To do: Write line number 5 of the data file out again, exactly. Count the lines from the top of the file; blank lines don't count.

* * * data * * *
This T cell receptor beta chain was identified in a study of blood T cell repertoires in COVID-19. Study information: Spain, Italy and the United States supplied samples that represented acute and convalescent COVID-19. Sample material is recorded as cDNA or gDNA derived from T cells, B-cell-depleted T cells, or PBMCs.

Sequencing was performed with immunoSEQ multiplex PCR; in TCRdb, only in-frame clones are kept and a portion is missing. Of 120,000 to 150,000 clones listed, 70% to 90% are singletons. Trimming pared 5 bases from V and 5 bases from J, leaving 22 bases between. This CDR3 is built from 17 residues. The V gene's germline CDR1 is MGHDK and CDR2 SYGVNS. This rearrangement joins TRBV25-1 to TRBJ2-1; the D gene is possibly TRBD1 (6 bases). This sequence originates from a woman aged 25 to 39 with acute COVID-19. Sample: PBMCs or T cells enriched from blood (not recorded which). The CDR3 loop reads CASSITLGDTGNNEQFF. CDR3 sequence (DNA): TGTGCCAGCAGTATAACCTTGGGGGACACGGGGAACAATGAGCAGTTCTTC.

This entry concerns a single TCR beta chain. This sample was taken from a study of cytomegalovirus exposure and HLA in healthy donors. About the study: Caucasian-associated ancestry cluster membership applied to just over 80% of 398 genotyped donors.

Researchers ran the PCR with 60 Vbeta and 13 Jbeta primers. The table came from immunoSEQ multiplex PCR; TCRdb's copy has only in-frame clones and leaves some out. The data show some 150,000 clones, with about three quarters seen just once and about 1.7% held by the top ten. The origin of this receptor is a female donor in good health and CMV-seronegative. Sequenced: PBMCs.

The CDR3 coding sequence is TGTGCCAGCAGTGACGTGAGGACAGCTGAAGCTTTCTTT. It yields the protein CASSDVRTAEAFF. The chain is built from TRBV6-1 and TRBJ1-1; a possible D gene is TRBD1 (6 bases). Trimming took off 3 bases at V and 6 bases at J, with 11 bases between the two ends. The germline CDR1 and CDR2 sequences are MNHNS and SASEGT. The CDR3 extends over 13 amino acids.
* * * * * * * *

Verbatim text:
The CDR3 coding sequence is TGTGCCAGCAGTGACGTGAGGACAGCTGAAGCTTTCTTT. It yields the protein CASSDVRTAEAFF. The chain is built from TRBV6-1 and TRBJ1-1; a possible D gene is TRBD1 (6 bases). Trimming took off 3 bases at V and 6 bases at J, with 11 bases between the two ends. The germline CDR1 and CDR2 sequences are MNHNS and SASEGT. The CDR3 extends over 13 amino acids.